ERA throws out dismissal over pregnancy

ERA throws out dismissal over pregnancy

Janita Wright

A spray tan specialist was fired by her aunt after she got pregnant, with the aunt telling her clients would find it “disgusting and repulsive” to have services performed by a pregnant woman.

The Employment Relations Authority has since ruled that Janita Wright was wrong to dismiss her niece Veronica Kloeten from her job at CTS Cosmetologists in Mt Wellington.

Kloeten was awarded her lost wages, maternity leave and $3000 in compensation after Wright dismissed her for supposed “serious misconduct” in June 2011.

The ERA said Kloeten announced she was pregnant at a family dinner in June 2011, at which time Wright acted “indifferently”.

When they were back at work though, Wright became “upset and agitated” when Kloeten said she would be taking maternity leave.

She said the business would not be able to sustain the costs of the leave and clients “would not like to have the services provided by a pregnant woman, as they would find this to be disgusting and repulsive”.

Wright said they would have to increase the price of spray tans and eyelash extensions to pay for the maternity leave.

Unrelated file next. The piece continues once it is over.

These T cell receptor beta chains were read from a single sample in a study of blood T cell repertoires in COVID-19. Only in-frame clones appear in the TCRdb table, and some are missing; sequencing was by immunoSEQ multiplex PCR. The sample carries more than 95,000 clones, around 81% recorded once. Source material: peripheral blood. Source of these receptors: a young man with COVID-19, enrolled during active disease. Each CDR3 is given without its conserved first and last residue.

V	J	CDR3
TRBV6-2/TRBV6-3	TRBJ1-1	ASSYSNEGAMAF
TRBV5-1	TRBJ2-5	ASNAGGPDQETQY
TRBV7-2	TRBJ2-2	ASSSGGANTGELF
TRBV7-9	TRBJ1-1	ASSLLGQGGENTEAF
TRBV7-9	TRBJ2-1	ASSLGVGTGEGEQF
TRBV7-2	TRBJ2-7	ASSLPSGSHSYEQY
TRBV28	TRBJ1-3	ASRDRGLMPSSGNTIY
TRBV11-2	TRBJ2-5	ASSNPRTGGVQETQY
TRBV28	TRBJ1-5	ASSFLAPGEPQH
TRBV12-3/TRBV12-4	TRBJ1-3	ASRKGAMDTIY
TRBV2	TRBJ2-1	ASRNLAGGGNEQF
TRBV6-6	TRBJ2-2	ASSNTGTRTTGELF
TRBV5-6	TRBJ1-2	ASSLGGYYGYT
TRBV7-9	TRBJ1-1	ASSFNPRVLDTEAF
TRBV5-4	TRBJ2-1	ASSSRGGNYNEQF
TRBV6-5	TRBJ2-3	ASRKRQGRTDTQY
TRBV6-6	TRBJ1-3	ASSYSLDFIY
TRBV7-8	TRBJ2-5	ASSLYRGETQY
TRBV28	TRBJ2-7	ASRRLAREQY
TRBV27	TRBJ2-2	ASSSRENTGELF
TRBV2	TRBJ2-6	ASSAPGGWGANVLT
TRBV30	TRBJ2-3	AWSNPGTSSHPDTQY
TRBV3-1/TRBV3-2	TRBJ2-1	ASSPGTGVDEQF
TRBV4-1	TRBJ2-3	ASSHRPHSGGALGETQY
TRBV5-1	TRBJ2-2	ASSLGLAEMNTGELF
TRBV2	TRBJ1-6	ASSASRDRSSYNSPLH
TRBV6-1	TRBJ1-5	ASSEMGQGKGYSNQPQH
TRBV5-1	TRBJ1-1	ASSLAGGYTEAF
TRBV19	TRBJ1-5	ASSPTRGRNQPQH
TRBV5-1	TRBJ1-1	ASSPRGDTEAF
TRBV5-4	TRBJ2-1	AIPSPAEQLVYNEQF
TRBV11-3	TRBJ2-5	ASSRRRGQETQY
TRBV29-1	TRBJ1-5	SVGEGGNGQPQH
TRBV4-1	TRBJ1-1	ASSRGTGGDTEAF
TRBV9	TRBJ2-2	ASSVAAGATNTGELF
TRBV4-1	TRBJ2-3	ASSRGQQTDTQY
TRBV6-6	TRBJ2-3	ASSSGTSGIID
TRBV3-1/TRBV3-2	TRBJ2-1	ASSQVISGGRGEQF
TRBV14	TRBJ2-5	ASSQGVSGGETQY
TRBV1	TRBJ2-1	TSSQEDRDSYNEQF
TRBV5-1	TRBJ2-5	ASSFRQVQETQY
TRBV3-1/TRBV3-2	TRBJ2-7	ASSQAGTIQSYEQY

She later turned up the drama by changing her Facebook status to: “A catastrophic event … is watching everything you’ve worked for, your entire net worth, the thing that defines you as who you are & the hopes & dreams you had … all gone.”

Another confrontation ensued the next day.

Kloeten said Wright became so enraged that she believed she would be physically assaulted.

She had to push past her to get out the door and had to push open a gate with her foot as she had her hands full.

Wright then summarily dismissed her niece for serious misconduct alleging physical assault and verbal abuse on the part of Kloeten toward Wright.

However, a mechanic who worked nearby testified he had seen Wright holding Kloeten by the arm and pushing the crying girl out the door and saying “get out”.

ERA member Eleanor Robinson found that Kloeten had been unjustifiably dismissed and she had been unjustifiably disadvantaged in her employment due to her pregnancy.

Wright had been “abusive” towards her and conduct constituted “bullying and harassment”.

Kloeten was awarded the wages she lost from June to when her maternity leave would have begun in December, her 14 weeks maternity leave and $3000 in compensation for hurt and humiliation.


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